Something I posted on Facebook a year ago.
I had a minor insight while helping my eight year old daughter do her second grade grammar homework.
This is the stage Integral continues to be at.
We are still in Integral second grade, still learning the basic grammar of the stage. Which looks something like “quadrants, levels, lines, states, types, etc.”
But eventually the grammar gets internalized, and then you don’t really need to use the terminology any more. It becomes part of your communicative substrate, unconsciously guiding your language. We begin to forget the rules, but we still follow them (which is why my daughter is constantly teaching me/reminding me of the basic grammar rules I use every day!)
Learning the fundamentals is tremendously important, and I think that is where “integral jargon” truly shines. But eventually we move on from the fundamentals, and we just start talking to each other. The gear works are still there, somewhere beneath the surface, helping to guide and orient our thoughts — but they are no longer the point of discussion, they are objects that have been fully taken in as subjects, and woven seamlessly into our unconscious sense-making.
This is why an “integral novel” (or “integral video game” or any mature integral artifact) likely would never mention something like quadrants, levels, lines, etc. — but it would certainly use these concepts in order to create new kinds of narratives. All the grammar would be packed in there, but we would never see a sentence like “this is the subject, this is the predicate, here’s the noun, here’s the verb”.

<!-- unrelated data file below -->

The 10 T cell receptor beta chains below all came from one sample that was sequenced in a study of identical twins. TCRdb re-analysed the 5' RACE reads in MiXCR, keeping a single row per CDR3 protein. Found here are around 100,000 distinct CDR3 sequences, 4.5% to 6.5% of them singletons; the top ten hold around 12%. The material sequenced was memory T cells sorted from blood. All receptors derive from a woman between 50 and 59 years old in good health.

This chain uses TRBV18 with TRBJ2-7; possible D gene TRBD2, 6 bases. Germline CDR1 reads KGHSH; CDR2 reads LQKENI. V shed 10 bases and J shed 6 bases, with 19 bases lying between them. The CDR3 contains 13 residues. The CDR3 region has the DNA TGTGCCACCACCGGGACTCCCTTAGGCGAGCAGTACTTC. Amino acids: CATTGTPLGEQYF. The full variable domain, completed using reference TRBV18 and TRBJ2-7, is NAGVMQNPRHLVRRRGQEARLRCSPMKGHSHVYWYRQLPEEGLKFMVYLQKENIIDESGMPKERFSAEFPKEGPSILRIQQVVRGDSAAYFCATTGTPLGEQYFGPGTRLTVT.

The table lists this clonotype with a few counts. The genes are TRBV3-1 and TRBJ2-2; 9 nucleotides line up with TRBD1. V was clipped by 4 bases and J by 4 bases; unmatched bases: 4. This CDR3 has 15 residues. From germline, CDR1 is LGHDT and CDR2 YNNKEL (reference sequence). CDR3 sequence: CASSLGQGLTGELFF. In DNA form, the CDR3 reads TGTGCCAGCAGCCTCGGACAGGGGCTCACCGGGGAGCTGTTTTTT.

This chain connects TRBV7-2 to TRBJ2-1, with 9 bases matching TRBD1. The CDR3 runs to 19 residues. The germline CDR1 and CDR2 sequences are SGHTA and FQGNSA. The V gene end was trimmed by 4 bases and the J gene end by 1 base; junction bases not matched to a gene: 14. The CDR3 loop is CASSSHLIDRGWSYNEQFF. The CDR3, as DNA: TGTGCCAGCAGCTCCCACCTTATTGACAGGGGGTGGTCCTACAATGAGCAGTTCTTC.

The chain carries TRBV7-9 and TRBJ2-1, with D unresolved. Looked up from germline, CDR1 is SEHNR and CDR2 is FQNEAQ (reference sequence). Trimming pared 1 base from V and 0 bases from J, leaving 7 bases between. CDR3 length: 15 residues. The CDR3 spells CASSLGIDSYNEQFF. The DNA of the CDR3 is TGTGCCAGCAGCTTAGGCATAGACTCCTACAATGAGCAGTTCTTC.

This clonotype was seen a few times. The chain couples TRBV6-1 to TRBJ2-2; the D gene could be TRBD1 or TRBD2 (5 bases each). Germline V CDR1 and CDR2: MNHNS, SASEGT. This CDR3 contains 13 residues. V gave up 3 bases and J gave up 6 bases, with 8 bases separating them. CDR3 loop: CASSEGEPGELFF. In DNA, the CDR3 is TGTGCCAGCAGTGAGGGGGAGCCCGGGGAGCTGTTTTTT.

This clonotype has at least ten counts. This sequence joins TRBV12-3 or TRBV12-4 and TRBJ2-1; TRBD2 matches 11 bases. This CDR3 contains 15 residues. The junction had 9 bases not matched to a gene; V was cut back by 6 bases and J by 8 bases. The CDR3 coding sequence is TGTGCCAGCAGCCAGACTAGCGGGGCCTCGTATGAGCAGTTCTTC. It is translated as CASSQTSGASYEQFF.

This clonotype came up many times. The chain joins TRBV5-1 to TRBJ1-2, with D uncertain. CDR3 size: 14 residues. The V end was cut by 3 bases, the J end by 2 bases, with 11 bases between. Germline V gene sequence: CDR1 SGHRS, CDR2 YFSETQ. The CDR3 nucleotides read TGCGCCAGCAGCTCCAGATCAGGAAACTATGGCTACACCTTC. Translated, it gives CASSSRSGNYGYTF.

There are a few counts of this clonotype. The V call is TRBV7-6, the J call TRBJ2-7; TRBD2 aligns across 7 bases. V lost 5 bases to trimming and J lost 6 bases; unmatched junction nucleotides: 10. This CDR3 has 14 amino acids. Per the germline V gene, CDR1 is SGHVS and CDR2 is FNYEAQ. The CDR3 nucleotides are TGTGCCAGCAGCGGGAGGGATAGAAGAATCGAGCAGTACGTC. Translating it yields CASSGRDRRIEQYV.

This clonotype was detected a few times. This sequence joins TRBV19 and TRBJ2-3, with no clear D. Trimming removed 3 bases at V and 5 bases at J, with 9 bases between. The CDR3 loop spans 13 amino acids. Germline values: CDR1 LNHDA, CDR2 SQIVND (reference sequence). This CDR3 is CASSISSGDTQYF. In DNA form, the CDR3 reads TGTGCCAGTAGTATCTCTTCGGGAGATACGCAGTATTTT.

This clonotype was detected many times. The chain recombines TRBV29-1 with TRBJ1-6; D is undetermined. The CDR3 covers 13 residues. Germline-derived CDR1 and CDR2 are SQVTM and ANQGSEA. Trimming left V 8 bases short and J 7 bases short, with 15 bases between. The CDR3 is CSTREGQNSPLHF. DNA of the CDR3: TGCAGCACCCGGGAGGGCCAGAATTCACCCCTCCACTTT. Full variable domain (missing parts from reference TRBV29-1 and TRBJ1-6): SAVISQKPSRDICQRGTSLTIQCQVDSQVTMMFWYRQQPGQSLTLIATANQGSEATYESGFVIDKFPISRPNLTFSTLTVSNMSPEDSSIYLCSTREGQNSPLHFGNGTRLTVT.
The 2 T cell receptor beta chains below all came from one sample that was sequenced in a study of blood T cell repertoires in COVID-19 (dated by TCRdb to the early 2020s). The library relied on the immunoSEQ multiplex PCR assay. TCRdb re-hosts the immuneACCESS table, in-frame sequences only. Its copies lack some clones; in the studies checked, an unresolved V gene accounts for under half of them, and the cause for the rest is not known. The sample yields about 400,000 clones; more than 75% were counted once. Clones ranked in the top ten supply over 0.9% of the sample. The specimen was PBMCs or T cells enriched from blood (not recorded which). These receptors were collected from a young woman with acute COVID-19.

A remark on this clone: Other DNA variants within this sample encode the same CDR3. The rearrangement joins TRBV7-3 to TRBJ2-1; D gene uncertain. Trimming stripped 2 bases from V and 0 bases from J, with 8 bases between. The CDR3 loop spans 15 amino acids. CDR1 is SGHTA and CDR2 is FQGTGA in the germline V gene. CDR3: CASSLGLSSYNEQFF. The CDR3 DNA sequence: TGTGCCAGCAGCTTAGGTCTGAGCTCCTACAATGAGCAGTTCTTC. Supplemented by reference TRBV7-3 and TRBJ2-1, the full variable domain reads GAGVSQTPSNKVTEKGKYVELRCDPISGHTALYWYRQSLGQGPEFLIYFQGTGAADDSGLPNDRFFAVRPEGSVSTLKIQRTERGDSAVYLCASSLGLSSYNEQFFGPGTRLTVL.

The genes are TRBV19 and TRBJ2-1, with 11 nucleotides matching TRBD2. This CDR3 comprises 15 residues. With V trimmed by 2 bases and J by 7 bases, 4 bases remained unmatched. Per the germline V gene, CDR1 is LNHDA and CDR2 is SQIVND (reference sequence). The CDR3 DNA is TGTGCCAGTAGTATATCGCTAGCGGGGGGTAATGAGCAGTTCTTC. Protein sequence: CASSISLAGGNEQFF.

Which doesn’t mean that every now and again we shouldn’t dip back into the fundamentals. And many/most people who think they’ve already gone beyond this, really haven’t. They may be enacting the grammar from orange, or from green, or from teal, or from turquoise, and therefore need to check back in with the fundamentals as their capacity to more fully understand and enact them continues to evolve. And I think the grammar itself helps direct and accelerate this process, if we are humble enough to return to Integral Second Grade as often as we need to.